‘Leave or face death’: Fleeing Palestinians speak out after Israel calls for northern Gaza evacuation

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(LONDON) — Fleeing Palestinians are facing fear and uncertainty after the Israeli military told all residents north of Wadi Gaza — 1.1 million people — to evacuate their homes within 24 hours and move south.

The Israel Defense Forces made the announcement on Friday morning because it plans to “operate significantly in Gaza City in the coming days” to target Hamas and wanted “to avoid harming civilians.”

Afaf Al-Najjar, a 21-year-old university student, told ABC News she woke up to the announcement in a hotel where she had been staying with her parents. From there, she says they waited for two hours to get a cab home to pick up important documents such as their passports, ID cards, and birth certificates, along with some clothes.

Al-Najjar said they finally made it to her grandparents’ home in Khan Yunis, a city in southern Gaza. Along with her immediate family, the families of her cousin and two uncles are also sheltering at her grandparents’ home.

Still, she worries it’s also not safe in the new location.

“We realized that the airstrikes were happening in Khan Yunis as well. Very heavy ones. Just a couple of minutes ago, there was one that shook the entire house. Obviously, the night is going to be dreadful, as always. And we still don’t know what is going to happen,” Al-Najjar said.

Hamas told civilians to stay put, prompting Israel and the U.S. to accuse the militant group of wanting to use civilians as human shields.

The IDF said in social media posts that it believes Hamas terrorists are hiding in Gaza City, including in buildings with “innocent civilians” inside.

“Those who want to save their life, please go south. We are going to destroy Hamas infrastructures, Hamas headquarters, Hamas military,” Israeli Defense Minister Yoav Gallant said Friday.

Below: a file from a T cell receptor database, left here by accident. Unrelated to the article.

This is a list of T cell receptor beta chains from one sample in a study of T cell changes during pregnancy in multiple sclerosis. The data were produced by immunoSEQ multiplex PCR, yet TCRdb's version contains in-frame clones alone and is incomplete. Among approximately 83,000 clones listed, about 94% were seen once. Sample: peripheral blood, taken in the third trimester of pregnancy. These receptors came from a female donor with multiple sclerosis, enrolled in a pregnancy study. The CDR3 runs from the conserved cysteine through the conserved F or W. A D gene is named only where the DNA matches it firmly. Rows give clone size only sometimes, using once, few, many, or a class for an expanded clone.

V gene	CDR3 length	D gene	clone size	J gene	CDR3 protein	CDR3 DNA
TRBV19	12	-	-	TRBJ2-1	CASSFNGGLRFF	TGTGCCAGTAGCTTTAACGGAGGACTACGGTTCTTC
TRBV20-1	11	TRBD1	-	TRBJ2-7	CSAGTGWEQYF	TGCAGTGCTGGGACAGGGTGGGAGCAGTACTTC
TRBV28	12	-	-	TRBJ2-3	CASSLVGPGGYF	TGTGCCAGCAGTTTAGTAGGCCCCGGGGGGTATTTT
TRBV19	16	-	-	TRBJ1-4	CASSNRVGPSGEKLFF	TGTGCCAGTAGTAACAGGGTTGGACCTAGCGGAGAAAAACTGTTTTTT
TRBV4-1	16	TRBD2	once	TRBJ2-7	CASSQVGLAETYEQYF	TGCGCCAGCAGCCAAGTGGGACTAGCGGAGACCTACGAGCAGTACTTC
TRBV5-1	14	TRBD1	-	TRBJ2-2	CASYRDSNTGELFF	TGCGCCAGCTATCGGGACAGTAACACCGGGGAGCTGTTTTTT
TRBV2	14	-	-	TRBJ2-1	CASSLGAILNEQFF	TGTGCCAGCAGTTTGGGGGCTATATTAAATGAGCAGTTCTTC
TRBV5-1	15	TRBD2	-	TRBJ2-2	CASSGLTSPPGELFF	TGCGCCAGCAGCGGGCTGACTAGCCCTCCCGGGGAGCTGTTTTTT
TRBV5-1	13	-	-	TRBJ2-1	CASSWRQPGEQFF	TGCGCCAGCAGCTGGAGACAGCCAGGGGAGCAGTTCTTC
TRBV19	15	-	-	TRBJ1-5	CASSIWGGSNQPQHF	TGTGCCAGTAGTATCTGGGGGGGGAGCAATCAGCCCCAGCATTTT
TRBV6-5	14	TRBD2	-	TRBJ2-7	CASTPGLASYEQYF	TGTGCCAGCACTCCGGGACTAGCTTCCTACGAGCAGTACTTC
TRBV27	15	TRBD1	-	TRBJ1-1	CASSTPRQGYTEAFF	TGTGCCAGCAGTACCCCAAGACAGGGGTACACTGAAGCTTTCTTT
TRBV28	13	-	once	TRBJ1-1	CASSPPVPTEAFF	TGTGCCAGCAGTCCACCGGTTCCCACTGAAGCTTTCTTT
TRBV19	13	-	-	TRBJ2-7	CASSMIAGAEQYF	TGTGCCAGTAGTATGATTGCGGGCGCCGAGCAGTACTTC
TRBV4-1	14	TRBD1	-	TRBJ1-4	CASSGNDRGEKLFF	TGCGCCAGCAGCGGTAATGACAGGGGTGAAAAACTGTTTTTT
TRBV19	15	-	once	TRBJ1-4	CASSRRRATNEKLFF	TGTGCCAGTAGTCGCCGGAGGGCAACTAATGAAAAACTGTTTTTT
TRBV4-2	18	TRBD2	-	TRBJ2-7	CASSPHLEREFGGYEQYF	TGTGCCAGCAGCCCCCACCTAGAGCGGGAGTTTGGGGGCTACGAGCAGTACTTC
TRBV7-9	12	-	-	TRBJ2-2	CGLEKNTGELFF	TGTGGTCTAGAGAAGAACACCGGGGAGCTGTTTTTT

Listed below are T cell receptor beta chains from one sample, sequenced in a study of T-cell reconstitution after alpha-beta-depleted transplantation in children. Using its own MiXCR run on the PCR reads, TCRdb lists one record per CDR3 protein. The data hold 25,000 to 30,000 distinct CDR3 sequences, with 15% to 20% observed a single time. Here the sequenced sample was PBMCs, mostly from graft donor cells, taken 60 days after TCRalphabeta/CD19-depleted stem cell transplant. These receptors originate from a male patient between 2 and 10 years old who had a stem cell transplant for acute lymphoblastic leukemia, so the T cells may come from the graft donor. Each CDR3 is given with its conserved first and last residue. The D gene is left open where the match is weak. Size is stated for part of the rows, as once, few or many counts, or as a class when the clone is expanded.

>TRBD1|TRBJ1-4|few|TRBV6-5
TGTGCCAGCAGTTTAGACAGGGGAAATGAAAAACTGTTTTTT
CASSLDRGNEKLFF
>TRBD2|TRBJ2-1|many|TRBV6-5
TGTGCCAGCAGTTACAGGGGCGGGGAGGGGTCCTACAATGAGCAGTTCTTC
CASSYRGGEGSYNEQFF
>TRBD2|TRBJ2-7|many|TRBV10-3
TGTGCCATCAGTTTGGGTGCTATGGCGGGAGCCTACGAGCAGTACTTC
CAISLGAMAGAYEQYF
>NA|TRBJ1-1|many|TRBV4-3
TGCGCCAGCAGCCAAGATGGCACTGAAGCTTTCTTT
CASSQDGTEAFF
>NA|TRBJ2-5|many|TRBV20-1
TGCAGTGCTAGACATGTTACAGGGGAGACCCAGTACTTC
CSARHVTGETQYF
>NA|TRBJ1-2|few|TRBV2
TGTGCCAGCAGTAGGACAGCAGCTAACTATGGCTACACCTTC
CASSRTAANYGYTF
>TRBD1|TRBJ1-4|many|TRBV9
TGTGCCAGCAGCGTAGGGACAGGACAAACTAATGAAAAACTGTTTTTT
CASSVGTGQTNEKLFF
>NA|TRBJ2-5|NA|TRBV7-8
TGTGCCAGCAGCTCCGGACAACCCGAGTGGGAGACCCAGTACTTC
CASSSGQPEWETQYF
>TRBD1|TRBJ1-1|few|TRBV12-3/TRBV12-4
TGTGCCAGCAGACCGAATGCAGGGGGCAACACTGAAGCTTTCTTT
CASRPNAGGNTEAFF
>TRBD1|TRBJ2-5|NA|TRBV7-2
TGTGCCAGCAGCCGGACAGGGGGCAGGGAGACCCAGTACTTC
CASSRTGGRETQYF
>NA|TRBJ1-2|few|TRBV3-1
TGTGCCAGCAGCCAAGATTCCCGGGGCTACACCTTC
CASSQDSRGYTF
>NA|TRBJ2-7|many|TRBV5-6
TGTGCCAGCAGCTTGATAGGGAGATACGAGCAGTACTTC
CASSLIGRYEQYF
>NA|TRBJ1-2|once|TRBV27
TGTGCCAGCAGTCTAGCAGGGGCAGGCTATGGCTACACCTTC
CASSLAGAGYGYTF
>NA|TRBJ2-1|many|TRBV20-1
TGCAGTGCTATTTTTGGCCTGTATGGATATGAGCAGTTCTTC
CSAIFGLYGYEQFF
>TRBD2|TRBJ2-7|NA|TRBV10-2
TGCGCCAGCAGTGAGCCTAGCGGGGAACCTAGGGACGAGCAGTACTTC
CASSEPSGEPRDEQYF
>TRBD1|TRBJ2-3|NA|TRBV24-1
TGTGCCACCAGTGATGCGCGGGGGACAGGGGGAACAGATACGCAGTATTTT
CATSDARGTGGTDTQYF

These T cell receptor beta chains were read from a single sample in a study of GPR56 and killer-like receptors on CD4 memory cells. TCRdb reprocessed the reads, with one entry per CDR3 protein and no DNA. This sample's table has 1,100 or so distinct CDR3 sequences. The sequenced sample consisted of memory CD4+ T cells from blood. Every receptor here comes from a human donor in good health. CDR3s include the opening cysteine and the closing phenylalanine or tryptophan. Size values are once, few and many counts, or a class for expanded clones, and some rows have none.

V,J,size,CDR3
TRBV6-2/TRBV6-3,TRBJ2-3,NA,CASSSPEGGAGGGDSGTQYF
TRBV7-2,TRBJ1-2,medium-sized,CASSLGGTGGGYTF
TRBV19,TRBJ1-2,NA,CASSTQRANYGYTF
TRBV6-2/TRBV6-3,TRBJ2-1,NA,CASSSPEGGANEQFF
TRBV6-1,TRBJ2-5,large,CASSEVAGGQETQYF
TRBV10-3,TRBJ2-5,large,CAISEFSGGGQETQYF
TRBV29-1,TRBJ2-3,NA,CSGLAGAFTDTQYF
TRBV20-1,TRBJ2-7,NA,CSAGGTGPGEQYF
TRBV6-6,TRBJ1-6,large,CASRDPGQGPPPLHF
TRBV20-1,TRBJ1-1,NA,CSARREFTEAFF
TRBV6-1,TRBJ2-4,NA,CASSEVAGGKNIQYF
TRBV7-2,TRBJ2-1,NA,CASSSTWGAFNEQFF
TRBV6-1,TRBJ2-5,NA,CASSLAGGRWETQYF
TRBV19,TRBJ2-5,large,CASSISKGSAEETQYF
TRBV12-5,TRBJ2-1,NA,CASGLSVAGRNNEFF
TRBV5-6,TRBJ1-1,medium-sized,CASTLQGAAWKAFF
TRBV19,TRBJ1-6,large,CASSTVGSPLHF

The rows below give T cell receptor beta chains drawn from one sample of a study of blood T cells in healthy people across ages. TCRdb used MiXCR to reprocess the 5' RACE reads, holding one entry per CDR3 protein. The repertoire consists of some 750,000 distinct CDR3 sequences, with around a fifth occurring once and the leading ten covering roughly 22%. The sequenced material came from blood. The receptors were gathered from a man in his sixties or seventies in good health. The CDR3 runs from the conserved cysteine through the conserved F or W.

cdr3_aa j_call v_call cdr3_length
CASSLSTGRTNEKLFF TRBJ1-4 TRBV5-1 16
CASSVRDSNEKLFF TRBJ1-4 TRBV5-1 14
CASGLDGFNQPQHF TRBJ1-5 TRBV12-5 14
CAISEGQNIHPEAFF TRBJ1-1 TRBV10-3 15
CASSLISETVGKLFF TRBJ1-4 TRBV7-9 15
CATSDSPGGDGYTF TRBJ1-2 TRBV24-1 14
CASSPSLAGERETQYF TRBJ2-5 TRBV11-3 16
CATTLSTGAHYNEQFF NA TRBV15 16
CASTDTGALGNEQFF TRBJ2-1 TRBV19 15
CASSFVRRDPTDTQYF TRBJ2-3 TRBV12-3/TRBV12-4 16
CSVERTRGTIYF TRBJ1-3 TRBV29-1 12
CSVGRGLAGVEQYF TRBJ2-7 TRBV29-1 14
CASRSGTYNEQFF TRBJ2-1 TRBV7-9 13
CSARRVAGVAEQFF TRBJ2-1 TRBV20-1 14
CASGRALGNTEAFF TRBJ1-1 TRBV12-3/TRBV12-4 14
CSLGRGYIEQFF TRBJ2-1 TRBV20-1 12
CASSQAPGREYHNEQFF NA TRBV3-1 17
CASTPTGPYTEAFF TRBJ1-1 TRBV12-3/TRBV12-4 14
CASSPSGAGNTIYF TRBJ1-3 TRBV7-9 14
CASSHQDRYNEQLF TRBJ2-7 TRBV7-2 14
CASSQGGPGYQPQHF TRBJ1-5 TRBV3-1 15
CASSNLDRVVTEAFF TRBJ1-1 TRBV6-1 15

Jason Shawa, an English-Arabic translator and father of two, says he fled northern Gaza to his small cottage in central Gaza, where he is hosting a total of 41 people.

“Everybody has been instructed by the Israeli army to leave or face death. So we chose to leave. Of course, we left,” Shawa said.

“We’re getting by and just hoping it blows over. And we hope we stay safe,” he added.

United Nations Secretary-General António Guterres briefly addressed the evacuation while speaking to reporters on Friday afternoon, saying it was “extremely dangerous, and in some cases, simply not possible.”

“Moving more than 1 million people across a densely populated war zone to a place with no food, water or accommodation, where the entire territory is under siege, is extremely dangerous, and in some cases, simply not possible,” Guterres said, speaking at the U.N. headquarters in New York.

He warned that “hospitals in the south of Gaza are already at capacity and will not be able to accept thousands of new patients from the north.”

After the announcement, the U.N. Agency for Palestine Refugees relocated its central operation center and international staff to southern Gaza, the UNRWA said in a post on X early Friday morning local time.

Doctors Without Borders issued a statement Friday calling the Israeli government’s 24-hour notice to leave northern Gaza “outrageous.”

The World Health Organization called on Israel to immediately reverse its evacuation order, saying “a mass evacuation would be disastrous for patients, health workers and other civilians left behind or caught in the mass movement.”

Seventy people were killed and 200 were injured in an Israeli strike on a convoy of civilians heading from northern Gaza to central Gaza, according to the Palestinian government press office.

The death toll has continued to mount on both sides since Hamas launched a surprise incursion into Israel on Saturday, prompting Israeli forces to retaliate.

In Israel, more than 1,300 people have died, and 3,227 others have been injured, according to Israeli officials. An estimated 100 to 150 hostages are currently being held by Hamas in the Gaza Strip.

In Gaza, at least 1,799 people have died, including 583 children and 351 women, officials said. Another 7,388 people were injured.

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